My rating: 5 of 5 stars
Reposted from my review on Kidliterati
This historical novel opens up in Cape Town, South Africa, 1976 during apartheid.
Twelve-year-old, Joshua dreams about his big brother, who works in Johannesburg, and he fears for his life. His mother, they call Beauty, not her Xhosa name is the maid in a white household, and she assures Joshua his brother’s fine.
Sent to live with his mother and the wealthy Malherbe’s while he recovers from tuberculosis, Joshua hides his presence. He’s not supposed to be seen. There’s a cupboard under the stairs, where he keeps out of everyone’s way, listening to the sounds of the house.
One day, he finds himself on a “whites only” street with money in his pocket. His mother had told him, “You must never let the police see you. You are not supposed to be here. You must be invisible.”
But when kind-hearted, Joshua comes across Tsumalo, a black man being hunted down by the police the outside world enters to the house of the Malherbe’s, and Joshua hides him in the shack no one visits. Tsumalo explains the cruel injustices taking place in South Africa.
“We are fighting for freedom, Joshua. The whites have the power, and they don’t want to share it with us. They call it apartheid.”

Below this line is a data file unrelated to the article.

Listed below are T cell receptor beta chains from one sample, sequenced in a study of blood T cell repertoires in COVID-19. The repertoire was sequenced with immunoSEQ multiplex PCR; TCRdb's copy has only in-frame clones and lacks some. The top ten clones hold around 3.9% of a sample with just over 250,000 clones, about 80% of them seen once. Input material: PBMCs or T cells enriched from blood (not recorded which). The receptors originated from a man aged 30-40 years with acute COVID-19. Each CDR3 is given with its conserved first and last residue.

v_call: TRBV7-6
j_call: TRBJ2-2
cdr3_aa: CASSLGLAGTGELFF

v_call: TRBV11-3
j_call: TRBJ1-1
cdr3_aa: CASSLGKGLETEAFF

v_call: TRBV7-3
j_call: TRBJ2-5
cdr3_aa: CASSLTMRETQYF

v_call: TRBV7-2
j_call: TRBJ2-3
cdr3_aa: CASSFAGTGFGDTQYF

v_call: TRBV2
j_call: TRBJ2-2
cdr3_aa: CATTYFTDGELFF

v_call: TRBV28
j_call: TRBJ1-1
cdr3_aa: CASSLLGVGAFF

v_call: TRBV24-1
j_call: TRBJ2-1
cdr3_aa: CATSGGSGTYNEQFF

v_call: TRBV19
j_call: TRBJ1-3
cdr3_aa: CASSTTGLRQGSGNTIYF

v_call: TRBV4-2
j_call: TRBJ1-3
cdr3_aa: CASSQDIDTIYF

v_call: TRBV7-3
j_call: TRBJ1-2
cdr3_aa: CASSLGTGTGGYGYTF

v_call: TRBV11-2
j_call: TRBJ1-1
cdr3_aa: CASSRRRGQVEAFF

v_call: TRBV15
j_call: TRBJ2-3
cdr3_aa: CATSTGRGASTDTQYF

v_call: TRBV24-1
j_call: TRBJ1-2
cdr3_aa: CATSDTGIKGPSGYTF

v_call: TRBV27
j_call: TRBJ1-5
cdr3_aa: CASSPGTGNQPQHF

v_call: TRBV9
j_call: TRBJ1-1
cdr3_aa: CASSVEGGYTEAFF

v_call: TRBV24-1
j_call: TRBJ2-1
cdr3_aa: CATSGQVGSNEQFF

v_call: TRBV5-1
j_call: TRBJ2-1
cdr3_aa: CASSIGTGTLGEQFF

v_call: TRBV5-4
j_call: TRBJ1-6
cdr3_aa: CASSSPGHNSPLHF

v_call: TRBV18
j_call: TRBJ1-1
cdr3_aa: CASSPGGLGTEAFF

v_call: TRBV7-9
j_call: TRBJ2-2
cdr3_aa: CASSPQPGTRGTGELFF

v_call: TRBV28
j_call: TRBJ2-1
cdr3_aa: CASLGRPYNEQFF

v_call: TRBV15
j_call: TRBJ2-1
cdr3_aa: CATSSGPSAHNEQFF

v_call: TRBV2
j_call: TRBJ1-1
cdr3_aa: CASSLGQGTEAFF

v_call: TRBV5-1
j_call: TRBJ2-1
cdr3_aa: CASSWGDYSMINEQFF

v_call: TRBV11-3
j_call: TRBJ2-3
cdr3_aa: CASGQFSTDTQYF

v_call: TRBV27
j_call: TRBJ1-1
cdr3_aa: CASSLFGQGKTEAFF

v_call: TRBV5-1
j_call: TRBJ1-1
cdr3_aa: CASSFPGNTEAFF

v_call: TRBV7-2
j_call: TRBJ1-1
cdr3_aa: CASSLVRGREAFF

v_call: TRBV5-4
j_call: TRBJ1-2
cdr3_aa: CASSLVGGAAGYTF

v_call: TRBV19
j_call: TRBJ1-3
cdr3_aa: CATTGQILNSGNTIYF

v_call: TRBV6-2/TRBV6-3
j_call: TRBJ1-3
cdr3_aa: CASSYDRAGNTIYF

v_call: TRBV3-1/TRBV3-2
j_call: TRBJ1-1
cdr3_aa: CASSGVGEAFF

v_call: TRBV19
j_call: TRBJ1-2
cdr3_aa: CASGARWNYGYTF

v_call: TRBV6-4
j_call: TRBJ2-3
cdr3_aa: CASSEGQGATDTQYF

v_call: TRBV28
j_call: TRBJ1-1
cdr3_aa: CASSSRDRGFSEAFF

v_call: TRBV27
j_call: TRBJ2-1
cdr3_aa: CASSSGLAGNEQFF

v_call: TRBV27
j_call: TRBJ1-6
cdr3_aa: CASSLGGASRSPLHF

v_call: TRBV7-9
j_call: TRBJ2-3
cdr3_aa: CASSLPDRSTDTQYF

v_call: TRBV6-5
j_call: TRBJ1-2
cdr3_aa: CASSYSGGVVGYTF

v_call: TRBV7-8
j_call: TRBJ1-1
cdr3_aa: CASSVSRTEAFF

The two become very close, Tsumalo much like the father he never had. Joshua wants to return home to Ciske, where his grandparents live with his younger brother and sister. But he also wants to help, be like his brother, and fight for justice. Only he has to get an education, first, which is denied black people under apartheid.
An explosive incident happens at the Malherbe’s, and Joshua is separated from his mother and Tsumalo. But two years later, Joshua returns to the town he grew up, and to the house his mother worked, knowing he has to make a choice, a choice that could send him to prison without a trial.
Difficult and heartbreaking, readers follow Joshua through what he has to endure; be prepared to become angry when reminded of the ignorance of racism and apartheid. This book is a good starting point for discussions about human rights and democracy, but some passages may not be clear enough for young readers. The author is a reporter now, who lived in South Africa during this time.
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